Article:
The house in the clouds – 15 years later

Dear Friends – coming up next month is the anniversary of moving into our “house in the clouds,” so I thought it would be fun to do a before/after look, remember the 14 months of construction, and realize again how much this home has meant to us, and all the visitors, friends and family who have come to share it with us over the years. I started thinking about this theme because this weekend we have our first visitor in two years – Emily – a fellow Fulbrighter and Portlander, now living in Ecuador. So, here we go…. (photos below: June 2005 and February 2022.)

We bought the land in July 2005, at the end of my second Fulbright grant and just as we were preparing to leave Cañar for what we assumed would be “forever.” Previously, for several years, we’d  been looking in Mexico for an alternative life, but as we talked about how much we would miss this homely place called Cañar, we had one of those “AHA -DUH!” moments when we realized everything we’d been looking for in Mexico was right here. Community, endless walking opportunities, good/bad climate (e.g. always chilly), and, for me, open-ended work as a documentary photographer. Only downside was how far we would be from friends and family in the U.S. But that very day Michael went out to look around, accompanied by a Cañari friend, and a couple of weeks later we had bought a cornfield in the comuna of Chaglaban, half-kilometer from where we’d been living in a little rental house. (There’s a lot more to this origin story in my  book, but for this blog we’ll stay with the CliffsNotes version.) Here’s Michael on the day we closed on the property. We left almost immediately for Portland, and returned six months later to find a few new residents.

But work had already begun with our architect, Lourdes Abad, from Cuenca, whom we’d hired after seeing the beautiful adobe house she’d built for a friend.Back in Portland, Michael had made a rough drawing Inspired by our many trips to Mexico of a simple square house with a central courtyard. We sent it to Lourdes, and by the time we came back to Cañar she had refined Michael’s design into a not-so-simple house, with three off-set rectangles to allow a larger courtyard, porches front and back, and a better layout.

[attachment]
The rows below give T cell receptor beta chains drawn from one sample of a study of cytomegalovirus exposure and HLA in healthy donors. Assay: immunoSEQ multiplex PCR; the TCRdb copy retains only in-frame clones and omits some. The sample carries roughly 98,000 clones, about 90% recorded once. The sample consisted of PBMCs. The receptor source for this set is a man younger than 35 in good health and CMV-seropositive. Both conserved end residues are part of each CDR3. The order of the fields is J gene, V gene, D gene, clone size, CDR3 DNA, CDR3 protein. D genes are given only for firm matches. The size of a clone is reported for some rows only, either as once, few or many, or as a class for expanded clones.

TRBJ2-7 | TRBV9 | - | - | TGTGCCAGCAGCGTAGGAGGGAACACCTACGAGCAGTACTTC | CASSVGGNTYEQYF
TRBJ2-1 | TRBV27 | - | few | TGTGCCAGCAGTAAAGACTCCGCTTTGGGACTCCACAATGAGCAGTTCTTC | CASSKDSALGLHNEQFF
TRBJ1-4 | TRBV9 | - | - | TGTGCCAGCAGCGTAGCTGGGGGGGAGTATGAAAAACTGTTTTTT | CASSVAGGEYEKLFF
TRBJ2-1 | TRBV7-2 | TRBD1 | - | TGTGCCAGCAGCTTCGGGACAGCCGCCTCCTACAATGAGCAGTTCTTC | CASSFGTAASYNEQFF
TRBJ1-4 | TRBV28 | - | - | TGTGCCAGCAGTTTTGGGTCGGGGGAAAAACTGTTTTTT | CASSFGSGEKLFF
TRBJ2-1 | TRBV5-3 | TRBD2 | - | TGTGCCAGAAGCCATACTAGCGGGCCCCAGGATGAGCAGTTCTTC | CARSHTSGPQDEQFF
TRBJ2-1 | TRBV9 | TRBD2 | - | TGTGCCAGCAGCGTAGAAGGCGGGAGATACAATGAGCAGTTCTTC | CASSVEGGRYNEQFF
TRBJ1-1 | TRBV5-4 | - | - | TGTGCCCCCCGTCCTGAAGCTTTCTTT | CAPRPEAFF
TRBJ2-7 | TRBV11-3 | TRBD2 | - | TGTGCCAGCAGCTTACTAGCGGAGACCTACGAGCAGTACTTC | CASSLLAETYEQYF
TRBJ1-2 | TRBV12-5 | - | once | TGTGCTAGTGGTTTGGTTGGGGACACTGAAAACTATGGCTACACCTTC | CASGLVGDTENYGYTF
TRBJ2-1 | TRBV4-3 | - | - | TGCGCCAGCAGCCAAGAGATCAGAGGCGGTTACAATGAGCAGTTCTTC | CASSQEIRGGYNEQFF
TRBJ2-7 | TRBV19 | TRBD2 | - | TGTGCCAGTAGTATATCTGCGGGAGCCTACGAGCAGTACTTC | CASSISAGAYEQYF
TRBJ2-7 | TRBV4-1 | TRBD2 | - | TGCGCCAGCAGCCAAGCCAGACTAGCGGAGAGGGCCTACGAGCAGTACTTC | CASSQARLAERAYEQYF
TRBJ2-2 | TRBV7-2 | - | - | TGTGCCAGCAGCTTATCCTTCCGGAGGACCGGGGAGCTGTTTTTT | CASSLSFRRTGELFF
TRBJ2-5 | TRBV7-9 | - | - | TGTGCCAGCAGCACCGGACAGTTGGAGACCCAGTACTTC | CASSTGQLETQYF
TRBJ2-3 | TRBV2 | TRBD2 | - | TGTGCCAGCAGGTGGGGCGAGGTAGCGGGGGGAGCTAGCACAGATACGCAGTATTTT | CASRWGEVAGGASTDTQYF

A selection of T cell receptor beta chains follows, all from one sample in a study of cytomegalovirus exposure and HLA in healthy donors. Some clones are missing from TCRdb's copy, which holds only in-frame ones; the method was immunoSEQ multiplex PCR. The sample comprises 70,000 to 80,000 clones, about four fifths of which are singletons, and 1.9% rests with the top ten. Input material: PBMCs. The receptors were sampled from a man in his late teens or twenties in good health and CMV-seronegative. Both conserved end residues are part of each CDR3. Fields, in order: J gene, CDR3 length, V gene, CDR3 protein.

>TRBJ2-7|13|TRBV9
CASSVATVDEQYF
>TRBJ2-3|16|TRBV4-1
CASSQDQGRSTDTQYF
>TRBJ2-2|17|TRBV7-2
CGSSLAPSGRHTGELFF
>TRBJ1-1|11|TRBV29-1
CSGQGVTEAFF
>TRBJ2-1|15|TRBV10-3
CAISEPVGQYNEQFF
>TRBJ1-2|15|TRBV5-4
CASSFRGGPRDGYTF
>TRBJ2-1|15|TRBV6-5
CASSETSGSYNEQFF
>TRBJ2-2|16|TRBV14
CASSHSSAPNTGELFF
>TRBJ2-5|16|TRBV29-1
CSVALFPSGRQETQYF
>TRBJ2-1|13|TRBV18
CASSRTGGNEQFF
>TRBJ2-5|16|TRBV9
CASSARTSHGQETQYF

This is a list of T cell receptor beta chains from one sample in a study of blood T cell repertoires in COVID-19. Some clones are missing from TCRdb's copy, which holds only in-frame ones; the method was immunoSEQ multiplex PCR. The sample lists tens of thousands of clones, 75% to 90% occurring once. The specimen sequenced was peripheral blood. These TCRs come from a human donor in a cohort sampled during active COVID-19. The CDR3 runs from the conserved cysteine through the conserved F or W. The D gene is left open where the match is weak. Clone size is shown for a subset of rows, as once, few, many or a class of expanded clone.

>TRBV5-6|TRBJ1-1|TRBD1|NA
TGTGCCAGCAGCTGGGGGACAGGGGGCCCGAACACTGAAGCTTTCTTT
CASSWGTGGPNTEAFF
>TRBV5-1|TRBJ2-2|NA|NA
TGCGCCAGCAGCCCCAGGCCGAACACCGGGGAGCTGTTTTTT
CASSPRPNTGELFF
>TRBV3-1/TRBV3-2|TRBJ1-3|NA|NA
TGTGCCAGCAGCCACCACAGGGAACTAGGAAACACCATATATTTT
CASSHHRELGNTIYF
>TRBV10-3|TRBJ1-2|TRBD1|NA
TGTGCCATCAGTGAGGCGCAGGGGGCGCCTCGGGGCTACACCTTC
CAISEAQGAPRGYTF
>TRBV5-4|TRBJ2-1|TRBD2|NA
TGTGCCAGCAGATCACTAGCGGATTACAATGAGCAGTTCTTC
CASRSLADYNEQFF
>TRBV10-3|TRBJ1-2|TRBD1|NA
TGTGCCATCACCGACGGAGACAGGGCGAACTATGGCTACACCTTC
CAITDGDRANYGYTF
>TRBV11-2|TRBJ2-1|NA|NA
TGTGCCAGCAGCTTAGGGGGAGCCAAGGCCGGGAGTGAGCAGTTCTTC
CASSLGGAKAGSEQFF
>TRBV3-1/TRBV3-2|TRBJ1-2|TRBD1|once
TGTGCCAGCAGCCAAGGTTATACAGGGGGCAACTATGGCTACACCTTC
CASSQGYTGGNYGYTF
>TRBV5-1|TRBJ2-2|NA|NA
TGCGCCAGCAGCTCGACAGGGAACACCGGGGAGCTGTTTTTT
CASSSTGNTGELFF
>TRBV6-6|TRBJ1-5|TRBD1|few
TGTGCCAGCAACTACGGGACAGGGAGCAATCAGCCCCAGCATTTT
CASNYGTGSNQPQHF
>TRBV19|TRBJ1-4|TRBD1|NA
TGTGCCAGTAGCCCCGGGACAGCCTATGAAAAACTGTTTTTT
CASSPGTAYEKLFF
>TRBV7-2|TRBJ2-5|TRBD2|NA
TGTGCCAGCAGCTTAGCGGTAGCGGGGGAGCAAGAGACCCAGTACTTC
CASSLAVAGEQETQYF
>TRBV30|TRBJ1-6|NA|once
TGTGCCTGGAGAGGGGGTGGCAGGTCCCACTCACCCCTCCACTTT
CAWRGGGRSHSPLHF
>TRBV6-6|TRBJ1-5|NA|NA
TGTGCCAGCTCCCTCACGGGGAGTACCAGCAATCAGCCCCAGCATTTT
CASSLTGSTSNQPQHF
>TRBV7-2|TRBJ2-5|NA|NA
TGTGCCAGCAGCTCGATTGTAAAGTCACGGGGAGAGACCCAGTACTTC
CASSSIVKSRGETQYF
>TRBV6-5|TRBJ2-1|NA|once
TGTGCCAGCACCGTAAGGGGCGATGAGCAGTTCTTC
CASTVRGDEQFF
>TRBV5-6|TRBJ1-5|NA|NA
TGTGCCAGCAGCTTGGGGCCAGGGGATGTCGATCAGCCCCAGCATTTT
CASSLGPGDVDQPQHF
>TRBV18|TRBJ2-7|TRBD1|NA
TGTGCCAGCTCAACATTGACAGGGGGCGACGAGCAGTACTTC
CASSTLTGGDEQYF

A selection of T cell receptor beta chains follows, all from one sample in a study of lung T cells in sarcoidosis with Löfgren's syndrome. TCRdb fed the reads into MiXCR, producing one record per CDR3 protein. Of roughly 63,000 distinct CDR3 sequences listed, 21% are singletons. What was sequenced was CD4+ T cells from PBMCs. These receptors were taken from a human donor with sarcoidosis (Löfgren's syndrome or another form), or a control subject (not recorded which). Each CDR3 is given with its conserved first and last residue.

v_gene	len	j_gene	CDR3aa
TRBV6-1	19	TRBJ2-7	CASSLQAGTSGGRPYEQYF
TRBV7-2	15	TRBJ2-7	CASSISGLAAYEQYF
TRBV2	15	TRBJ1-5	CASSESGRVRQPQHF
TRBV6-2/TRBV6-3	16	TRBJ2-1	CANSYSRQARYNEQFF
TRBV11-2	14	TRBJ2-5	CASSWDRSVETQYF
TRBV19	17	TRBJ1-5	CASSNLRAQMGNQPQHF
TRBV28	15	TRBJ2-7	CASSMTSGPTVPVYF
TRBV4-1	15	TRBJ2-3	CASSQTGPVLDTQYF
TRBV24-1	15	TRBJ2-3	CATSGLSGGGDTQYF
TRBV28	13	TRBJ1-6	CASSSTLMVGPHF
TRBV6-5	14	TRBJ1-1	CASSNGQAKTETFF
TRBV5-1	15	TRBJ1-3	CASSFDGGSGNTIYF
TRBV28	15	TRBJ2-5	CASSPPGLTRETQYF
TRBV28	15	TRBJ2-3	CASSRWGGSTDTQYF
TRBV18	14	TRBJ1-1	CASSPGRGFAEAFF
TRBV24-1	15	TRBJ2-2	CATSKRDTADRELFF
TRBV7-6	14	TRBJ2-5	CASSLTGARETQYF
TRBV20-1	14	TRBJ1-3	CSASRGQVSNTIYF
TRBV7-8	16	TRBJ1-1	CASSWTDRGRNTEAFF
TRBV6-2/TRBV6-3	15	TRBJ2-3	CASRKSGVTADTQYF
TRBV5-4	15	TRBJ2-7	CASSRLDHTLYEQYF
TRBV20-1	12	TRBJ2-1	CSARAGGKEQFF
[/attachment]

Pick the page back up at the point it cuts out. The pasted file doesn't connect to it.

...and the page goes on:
After soil engineers determined that our land was not stable enough for an traditional adobe block house – this region is riddled with geologic faults –  Lourdes proposed a house made of “bahareque”- an old Spanish term for walls made of bamboo and soil. For us, it meant a house with a post-and-beam frame with mud walls, held by thin strips of bamboo. But I’m jumping ahead. We broke ground in 2006, and I have to say that, for me, watching a house being built from the ground up for the first time was a revelation. To begin, you draw an outline of house on the ground with chalk. No kidding.Then you dig channels around the chalk lines – with shovels, by hand.Then  you have a bunch of rocks delivered to fill in the channels and begin foundation walls.Then comes the wood for posts and beams, which Michael and the workers bought at the local wood market down the road. All eucalyptus. So you could say that making a house in Cañar, so far, is about chalk, sticks and stones, though we’ve yet to add the mud, straw and horse manure.